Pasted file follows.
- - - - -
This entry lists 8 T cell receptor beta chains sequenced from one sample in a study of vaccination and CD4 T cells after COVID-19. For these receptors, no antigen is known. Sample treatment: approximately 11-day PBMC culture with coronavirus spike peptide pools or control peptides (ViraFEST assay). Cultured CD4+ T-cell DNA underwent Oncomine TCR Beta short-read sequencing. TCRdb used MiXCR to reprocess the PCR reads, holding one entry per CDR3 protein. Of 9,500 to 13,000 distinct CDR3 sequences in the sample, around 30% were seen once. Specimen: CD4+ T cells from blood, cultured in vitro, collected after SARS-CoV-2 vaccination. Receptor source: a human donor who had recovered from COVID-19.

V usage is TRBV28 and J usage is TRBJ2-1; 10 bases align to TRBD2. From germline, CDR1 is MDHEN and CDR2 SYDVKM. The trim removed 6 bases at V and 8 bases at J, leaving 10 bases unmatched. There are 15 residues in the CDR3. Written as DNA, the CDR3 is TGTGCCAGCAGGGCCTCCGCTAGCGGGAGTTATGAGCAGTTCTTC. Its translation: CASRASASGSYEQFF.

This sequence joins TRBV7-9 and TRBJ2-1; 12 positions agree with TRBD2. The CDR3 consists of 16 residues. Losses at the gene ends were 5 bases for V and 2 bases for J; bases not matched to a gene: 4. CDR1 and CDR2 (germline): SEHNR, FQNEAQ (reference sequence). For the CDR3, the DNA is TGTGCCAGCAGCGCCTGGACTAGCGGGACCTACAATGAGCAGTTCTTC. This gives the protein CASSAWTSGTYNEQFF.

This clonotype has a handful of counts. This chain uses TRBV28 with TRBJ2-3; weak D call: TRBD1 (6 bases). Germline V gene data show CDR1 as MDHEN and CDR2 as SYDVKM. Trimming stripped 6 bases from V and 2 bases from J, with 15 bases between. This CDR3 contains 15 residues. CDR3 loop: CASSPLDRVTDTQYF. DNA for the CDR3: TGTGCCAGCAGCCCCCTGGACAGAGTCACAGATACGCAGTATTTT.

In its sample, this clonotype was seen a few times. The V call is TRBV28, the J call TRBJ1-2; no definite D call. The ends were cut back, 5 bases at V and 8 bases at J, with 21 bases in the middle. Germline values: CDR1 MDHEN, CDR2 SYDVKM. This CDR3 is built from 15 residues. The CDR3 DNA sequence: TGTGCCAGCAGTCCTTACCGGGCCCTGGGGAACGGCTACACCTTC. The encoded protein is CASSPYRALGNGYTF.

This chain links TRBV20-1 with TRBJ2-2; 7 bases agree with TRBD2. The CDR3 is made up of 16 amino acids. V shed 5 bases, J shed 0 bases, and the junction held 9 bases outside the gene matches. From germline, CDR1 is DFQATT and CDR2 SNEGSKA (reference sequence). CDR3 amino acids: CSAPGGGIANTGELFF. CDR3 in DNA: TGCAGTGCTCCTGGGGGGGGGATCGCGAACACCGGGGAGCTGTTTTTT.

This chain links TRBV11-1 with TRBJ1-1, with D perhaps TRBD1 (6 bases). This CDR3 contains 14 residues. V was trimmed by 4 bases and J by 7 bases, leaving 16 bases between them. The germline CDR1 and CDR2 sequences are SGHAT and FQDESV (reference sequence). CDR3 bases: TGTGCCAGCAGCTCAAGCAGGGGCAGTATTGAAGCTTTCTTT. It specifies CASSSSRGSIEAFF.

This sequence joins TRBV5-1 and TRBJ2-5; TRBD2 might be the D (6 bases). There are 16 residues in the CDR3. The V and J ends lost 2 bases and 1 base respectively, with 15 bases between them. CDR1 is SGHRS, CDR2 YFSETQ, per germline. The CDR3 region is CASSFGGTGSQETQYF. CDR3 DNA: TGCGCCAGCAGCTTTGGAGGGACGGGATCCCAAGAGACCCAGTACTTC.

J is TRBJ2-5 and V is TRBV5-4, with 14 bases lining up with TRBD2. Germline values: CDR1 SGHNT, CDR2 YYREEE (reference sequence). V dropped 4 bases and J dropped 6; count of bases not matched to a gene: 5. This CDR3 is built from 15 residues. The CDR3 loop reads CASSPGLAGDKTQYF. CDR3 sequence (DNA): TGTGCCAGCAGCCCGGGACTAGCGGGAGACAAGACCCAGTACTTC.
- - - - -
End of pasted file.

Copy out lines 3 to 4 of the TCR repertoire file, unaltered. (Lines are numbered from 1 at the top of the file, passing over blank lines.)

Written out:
This sequence joins TRBV7-9 and TRBJ2-1; 12 positions agree with TRBD2. The CDR3 consists of 16 residues. Losses at the gene ends were 5 bases for V and 2 bases for J; bases not matched to a gene: 4. CDR1 and CDR2 (germline): SEHNR, FQNEAQ (reference sequence). For the CDR3, the DNA is TGTGCCAGCAGCGCCTGGACTAGCGGGACCTACAATGAGCAGTTCTTC. This gives the protein CASSAWTSGTYNEQFF.

This clonotype has a handful of counts. This chain uses TRBV28 with TRBJ2-3; weak D call: TRBD1 (6 bases). Germline V gene data show CDR1 as MDHEN and CDR2 as SYDVKM. Trimming stripped 6 bases from V and 2 bases from J, with 15 bases between. This CDR3 contains 15 residues. CDR3 loop: CASSPLDRVTDTQYF. DNA for the CDR3: TGTGCCAGCAGCCCCCTGGACAGAGTCACAGATACGCAGTATTTT.